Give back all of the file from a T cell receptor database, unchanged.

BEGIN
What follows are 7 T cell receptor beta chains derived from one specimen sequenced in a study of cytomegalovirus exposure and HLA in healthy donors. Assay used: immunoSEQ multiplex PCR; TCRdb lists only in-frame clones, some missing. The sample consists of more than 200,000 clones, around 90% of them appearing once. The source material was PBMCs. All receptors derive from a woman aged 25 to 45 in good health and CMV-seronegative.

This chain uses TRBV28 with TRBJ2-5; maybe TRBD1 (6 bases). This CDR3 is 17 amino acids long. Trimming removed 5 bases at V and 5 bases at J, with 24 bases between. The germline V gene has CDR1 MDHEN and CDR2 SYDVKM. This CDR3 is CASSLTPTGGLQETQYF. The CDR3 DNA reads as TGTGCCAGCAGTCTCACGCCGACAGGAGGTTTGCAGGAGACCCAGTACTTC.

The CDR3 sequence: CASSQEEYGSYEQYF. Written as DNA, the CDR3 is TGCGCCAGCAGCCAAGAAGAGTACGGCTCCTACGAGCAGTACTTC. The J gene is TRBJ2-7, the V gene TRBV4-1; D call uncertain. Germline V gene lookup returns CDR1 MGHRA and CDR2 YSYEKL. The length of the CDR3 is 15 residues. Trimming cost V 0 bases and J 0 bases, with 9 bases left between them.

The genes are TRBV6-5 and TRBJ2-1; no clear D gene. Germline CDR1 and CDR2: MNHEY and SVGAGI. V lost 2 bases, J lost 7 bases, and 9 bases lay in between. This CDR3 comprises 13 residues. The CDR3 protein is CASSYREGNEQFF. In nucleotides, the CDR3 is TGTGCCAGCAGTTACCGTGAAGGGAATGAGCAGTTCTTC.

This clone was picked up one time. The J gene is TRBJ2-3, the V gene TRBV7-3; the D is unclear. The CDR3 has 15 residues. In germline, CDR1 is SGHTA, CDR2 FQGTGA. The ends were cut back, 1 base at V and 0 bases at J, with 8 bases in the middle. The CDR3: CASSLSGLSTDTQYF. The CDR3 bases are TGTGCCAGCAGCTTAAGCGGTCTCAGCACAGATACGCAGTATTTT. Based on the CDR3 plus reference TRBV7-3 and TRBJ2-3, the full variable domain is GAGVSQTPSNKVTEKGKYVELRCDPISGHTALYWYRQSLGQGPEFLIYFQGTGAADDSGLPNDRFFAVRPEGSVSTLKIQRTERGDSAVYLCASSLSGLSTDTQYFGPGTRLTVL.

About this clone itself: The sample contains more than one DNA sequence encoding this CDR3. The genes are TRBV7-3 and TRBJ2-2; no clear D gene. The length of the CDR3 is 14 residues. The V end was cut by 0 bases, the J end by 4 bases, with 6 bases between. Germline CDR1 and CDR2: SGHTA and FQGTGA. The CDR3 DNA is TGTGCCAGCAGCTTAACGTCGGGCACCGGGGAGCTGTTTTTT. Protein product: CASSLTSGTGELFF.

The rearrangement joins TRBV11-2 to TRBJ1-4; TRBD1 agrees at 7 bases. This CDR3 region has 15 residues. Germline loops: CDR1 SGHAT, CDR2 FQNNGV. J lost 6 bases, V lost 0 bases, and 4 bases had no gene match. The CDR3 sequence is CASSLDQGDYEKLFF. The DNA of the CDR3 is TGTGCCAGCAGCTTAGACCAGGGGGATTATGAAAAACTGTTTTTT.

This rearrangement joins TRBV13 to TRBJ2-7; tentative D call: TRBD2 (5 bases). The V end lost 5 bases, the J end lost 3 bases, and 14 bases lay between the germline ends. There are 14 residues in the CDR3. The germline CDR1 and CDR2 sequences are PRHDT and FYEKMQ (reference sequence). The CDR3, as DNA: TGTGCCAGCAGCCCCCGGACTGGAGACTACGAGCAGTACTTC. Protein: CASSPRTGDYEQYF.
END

What follows are 7 T cell receptor beta chains derived from one specimen sequenced in a study of cytomegalovirus exposure and HLA in healthy donors. Assay used: immunoSEQ multiplex PCR; TCRdb lists only in-frame clones, some missing. The sample consists of more than 200,000 clones, around 90% of them appearing once. The source material was PBMCs. All receptors derive from a woman aged 25 to 45 in good health and CMV-seronegative.

This chain uses TRBV28 with TRBJ2-5; maybe TRBD1 (6 bases). This CDR3 is 17 amino acids long. Trimming removed 5 bases at V and 5 bases at J, with 24 bases between. The germline V gene has CDR1 MDHEN and CDR2 SYDVKM. This CDR3 is CASSLTPTGGLQETQYF. The CDR3 DNA reads as TGTGCCAGCAGTCTCACGCCGACAGGAGGTTTGCAGGAGACCCAGTACTTC.

The CDR3 sequence: CASSQEEYGSYEQYF. Written as DNA, the CDR3 is TGCGCCAGCAGCCAAGAAGAGTACGGCTCCTACGAGCAGTACTTC. The J gene is TRBJ2-7, the V gene TRBV4-1; D call uncertain. Germline V gene lookup returns CDR1 MGHRA and CDR2 YSYEKL. The length of the CDR3 is 15 residues. Trimming cost V 0 bases and J 0 bases, with 9 bases left between them.

The genes are TRBV6-5 and TRBJ2-1; no clear D gene. Germline CDR1 and CDR2: MNHEY and SVGAGI. V lost 2 bases, J lost 7 bases, and 9 bases lay in between. This CDR3 comprises 13 residues. The CDR3 protein is CASSYREGNEQFF. In nucleotides, the CDR3 is TGTGCCAGCAGTTACCGTGAAGGGAATGAGCAGTTCTTC.

This clone was picked up one time. The J gene is TRBJ2-3, the V gene TRBV7-3; the D is unclear. The CDR3 has 15 residues. In germline, CDR1 is SGHTA, CDR2 FQGTGA. The ends were cut back, 1 base at V and 0 bases at J, with 8 bases in the middle. The CDR3: CASSLSGLSTDTQYF. The CDR3 bases are TGTGCCAGCAGCTTAAGCGGTCTCAGCACAGATACGCAGTATTTT. Based on the CDR3 plus reference TRBV7-3 and TRBJ2-3, the full variable domain is GAGVSQTPSNKVTEKGKYVELRCDPISGHTALYWYRQSLGQGPEFLIYFQGTGAADDSGLPNDRFFAVRPEGSVSTLKIQRTERGDSAVYLCASSLSGLSTDTQYFGPGTRLTVL.

About this clone itself: The sample contains more than one DNA sequence encoding this CDR3. The genes are TRBV7-3 and TRBJ2-2; no clear D gene. The length of the CDR3 is 14 residues. The V end was cut by 0 bases, the J end by 4 bases, with 6 bases between. Germline CDR1 and CDR2: SGHTA and FQGTGA. The CDR3 DNA is TGTGCCAGCAGCTTAACGTCGGGCACCGGGGAGCTGTTTTTT. Protein product: CASSLTSGTGELFF.

The rearrangement joins TRBV11-2 to TRBJ1-4; TRBD1 agrees at 7 bases. This CDR3 region has 15 residues. Germline loops: CDR1 SGHAT, CDR2 FQNNGV. J lost 6 bases, V lost 0 bases, and 4 bases had no gene match. The CDR3 sequence is CASSLDQGDYEKLFF. The DNA of the CDR3 is TGTGCCAGCAGCTTAGACCAGGGGGATTATGAAAAACTGTTTTTT.

This rearrangement joins TRBV13 to TRBJ2-7; tentative D call: TRBD2 (5 bases). The V end lost 5 bases, the J end lost 3 bases, and 14 bases lay between the germline ends. There are 14 residues in the CDR3. The germline CDR1 and CDR2 sequences are PRHDT and FYEKMQ (reference sequence). The CDR3, as DNA: TGTGCCAGCAGCCCCCGGACTGGAGACTACGAGCAGTACTTC. Protein: CASSPRTGDYEQYF.